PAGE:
Wednesday, November 20, 2019

Australian billionaires propose to do a Bakun where Olivia Lum failed: Twiggy & Canon-Brookes looking decidedly old school, taking after Ting Pek Khiing,and is PwC going to be answerable to investors in this remake of the mid-90s Bakun Undersea Cable disaster

by Ganesh Sahathevan

Atlassian co-founder Mike Cannon-Brookes' family investment firm, Grok Ventures, will help fund development of a solar-power link between the Northern Territory and Singapore.

First the Sydney Morning Herald  headline, which seems not to have  made any impact in Singapore:

Billionaires invest in 'massive' solar farm to supply power to Singapore

Australian billionaires Mike Cannon-Brookes and Andrew "Twiggy" Forrest have joined a capital raising of "tens of millions of dollars" to build a huge solar farm in Australia to supply electricity to Singapore.

David Griffin, chief executive of Sun Cable, did not disclose the total investment other than to say it was less than $50 million. Mr Cannon-Brookes and his wife, Annie, were "lead investors" with their family firm Grok Ventures, while Mr Forrest tipped in funds from his Squadron Energy company.

The over-subscribed raising marks the start of what could become a $22 billion plan to build the world's largest solar farm with a 10-gigawatt capacity covering 15,000 hectares near Tennant Creek in the NT, and a 22GW-hour storage plant.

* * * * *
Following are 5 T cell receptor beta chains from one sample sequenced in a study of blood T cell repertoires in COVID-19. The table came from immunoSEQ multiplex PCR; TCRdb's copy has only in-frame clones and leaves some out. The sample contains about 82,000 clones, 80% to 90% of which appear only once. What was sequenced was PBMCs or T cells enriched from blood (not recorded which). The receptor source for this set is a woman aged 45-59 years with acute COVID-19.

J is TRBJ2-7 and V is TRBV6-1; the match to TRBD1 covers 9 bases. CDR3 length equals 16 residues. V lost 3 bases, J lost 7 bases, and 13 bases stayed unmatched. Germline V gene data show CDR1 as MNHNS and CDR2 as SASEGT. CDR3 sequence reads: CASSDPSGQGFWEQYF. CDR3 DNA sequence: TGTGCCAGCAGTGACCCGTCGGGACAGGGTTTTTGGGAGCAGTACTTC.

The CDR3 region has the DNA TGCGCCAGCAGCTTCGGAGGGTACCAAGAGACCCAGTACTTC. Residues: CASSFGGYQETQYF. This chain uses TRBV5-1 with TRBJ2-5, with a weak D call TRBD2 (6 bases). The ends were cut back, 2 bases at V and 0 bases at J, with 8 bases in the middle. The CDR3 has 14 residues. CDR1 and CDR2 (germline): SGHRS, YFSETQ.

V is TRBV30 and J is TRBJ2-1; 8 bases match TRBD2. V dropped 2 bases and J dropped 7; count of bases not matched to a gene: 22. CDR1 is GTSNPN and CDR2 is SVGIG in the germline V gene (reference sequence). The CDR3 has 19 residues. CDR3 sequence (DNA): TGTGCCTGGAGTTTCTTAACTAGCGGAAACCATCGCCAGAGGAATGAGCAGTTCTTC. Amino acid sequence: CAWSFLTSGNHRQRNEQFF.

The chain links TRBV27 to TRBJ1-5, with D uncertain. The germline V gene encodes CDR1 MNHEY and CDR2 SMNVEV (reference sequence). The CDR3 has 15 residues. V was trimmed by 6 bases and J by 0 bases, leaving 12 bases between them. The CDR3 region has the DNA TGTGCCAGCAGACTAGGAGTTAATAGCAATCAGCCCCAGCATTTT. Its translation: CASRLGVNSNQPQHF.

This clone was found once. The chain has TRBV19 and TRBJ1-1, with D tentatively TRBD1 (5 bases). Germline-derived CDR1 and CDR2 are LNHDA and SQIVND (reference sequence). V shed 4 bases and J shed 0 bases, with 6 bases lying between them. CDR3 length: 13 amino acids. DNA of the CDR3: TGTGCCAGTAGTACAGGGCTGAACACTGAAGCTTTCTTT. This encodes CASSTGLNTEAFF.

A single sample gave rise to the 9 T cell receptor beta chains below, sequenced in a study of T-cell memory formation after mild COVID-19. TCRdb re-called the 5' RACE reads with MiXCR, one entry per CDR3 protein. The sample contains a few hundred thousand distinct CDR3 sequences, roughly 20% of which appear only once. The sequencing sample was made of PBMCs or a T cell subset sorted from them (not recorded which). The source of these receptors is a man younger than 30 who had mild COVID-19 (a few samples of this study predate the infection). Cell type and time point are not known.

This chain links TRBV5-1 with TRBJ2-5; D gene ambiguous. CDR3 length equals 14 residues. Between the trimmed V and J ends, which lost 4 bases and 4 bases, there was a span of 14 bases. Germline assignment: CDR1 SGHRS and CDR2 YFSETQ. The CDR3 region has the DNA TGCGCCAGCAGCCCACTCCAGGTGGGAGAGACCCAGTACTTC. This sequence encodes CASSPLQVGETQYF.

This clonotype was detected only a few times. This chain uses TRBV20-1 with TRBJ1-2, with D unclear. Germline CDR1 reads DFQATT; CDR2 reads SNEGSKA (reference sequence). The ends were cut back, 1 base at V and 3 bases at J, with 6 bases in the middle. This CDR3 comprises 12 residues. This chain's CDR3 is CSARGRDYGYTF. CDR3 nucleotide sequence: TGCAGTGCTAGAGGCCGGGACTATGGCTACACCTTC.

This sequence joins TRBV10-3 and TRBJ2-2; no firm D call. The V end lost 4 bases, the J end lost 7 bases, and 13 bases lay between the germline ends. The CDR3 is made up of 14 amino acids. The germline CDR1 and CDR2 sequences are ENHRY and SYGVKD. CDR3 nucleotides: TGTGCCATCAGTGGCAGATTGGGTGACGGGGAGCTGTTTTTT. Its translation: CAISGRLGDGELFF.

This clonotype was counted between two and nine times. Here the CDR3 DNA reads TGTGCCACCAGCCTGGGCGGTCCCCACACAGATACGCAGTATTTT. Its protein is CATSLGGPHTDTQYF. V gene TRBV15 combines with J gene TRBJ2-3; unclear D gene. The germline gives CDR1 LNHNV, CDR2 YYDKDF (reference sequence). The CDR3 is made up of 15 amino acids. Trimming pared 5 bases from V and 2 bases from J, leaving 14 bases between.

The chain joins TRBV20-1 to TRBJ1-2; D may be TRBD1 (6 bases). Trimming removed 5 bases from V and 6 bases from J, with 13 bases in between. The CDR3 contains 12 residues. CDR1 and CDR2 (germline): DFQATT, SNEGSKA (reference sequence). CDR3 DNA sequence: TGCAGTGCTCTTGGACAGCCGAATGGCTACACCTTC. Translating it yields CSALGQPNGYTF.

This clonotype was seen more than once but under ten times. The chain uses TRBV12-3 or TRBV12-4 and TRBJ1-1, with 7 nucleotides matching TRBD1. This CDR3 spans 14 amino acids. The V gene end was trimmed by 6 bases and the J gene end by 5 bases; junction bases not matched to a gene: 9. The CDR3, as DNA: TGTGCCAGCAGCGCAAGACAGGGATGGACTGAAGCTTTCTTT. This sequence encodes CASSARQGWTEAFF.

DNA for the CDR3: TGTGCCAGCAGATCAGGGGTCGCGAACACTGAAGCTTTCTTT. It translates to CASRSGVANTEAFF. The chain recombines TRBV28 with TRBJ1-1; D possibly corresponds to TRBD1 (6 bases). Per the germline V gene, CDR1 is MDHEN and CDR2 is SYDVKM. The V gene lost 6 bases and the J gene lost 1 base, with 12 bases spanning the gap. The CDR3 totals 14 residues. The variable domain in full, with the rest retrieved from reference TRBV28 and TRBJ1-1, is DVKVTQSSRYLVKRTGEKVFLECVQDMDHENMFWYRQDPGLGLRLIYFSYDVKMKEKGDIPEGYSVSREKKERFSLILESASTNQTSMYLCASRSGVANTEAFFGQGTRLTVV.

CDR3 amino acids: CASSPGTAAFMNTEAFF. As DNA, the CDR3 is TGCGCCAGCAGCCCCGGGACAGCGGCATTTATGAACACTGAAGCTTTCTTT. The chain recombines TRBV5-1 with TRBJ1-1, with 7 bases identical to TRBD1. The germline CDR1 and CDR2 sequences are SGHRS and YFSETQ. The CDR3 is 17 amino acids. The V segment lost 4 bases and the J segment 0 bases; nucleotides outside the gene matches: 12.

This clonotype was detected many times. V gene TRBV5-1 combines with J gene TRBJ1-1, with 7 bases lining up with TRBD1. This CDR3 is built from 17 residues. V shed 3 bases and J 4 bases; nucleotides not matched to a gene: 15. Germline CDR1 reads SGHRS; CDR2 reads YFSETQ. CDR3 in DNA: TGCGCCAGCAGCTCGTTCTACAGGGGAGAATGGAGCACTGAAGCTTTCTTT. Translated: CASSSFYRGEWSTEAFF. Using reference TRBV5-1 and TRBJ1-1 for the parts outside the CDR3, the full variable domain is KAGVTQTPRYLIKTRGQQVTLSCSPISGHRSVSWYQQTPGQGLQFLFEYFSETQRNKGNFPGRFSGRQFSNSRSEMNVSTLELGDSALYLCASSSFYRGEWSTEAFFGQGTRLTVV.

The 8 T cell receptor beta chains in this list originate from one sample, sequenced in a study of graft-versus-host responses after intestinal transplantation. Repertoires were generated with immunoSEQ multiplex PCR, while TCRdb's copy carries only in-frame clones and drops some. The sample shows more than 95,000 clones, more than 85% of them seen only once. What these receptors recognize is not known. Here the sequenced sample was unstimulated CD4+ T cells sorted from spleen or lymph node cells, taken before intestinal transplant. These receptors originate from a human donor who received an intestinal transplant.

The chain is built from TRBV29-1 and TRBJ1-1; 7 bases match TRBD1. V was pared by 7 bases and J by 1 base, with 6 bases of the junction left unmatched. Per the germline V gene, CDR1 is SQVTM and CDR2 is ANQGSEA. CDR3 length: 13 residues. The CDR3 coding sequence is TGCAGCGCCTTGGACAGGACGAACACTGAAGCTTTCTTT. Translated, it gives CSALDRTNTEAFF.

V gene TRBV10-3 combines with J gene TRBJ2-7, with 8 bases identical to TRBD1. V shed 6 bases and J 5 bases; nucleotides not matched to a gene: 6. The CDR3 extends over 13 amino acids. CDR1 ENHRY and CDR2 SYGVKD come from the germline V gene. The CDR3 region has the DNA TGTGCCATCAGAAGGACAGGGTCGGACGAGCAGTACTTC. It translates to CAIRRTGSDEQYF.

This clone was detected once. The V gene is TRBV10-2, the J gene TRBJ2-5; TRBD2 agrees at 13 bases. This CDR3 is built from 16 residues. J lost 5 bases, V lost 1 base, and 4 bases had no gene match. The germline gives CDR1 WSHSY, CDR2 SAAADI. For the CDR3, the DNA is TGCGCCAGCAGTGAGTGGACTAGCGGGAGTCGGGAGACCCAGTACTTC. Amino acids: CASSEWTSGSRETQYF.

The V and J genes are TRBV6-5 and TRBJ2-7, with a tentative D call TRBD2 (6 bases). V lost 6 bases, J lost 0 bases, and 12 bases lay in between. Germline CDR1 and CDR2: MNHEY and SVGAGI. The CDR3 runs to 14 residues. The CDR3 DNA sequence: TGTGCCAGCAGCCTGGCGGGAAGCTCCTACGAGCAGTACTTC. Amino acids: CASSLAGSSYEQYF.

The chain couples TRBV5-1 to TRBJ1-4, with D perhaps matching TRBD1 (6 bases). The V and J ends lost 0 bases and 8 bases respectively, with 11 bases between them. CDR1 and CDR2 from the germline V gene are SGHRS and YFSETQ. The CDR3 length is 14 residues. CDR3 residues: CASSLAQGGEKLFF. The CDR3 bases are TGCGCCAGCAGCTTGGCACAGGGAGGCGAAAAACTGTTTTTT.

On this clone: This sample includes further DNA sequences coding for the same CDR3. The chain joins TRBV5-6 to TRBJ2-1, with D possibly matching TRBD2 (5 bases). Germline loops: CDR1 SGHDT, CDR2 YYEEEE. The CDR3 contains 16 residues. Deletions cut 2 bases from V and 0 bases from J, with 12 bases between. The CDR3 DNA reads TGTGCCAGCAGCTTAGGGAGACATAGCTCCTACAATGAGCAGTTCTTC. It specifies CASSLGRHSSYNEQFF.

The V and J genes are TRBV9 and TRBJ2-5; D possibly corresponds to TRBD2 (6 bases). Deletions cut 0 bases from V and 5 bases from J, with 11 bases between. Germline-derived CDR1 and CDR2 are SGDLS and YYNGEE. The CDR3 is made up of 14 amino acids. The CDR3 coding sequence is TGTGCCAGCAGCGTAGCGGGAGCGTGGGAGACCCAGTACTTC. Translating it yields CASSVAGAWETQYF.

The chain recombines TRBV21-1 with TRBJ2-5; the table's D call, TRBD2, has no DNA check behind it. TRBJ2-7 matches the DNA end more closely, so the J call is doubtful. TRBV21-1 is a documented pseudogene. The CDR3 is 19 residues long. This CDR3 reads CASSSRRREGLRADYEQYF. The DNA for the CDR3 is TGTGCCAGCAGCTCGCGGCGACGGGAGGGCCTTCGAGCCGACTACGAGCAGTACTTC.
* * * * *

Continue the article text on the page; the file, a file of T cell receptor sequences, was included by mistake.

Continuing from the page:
The project would aim to supply competitively priced electricity to the Darwin region and to Singapore via a 4500-kilometre high-voltage cable.

All this brings to mind a slightly less ambitious plan from the mid 90s, which was even easier to fund, and finally died ten years ago despite valiant attempts by less than clean politicians to keep it alive

RM10b bonds to fund cable project

See Also 

Damned Corruption Began With Bakun

AND, Singapore's energy market is a tough one, even for local heroes like Olivia Lum, who has got  badly burnt by an attempt to diversify into energy generation:

In 2017, Hyflux embarked on a divestment exercise of Tuaspring Integrated Water and Power Project - the company's largest asset - "in line with its asset light strategy", but was unable to finalise any binding bids.
It said that "despite strong initial interest in this project", losses from electricity generation, lack of understanding of Singapore power market by potential buyers and delayed regulatory approval led to "a protracted sale process"
PwC  have led the fund raising for the Australian project, and one does wonder about their liability for promoting the project:

The Australia Singapore Power Link (ASPL) aims to supply renewable electricity from a 10GW solar farm to both Darwin and Singapore via a high voltage direct current transmission line – a plan first outlined by Beyond Zero Emissions in August, and which quickly attracted the attention of the likes of Cannon-Brookes.
According to a release from pWc, who guided the fund-raising process, the project will also include a massive 22GWh of battery storage located near Tennant Creek in the Northern Territory,  with electricity supply transported by a high voltage direct current transmission network, extending 4,500 km from the project site.

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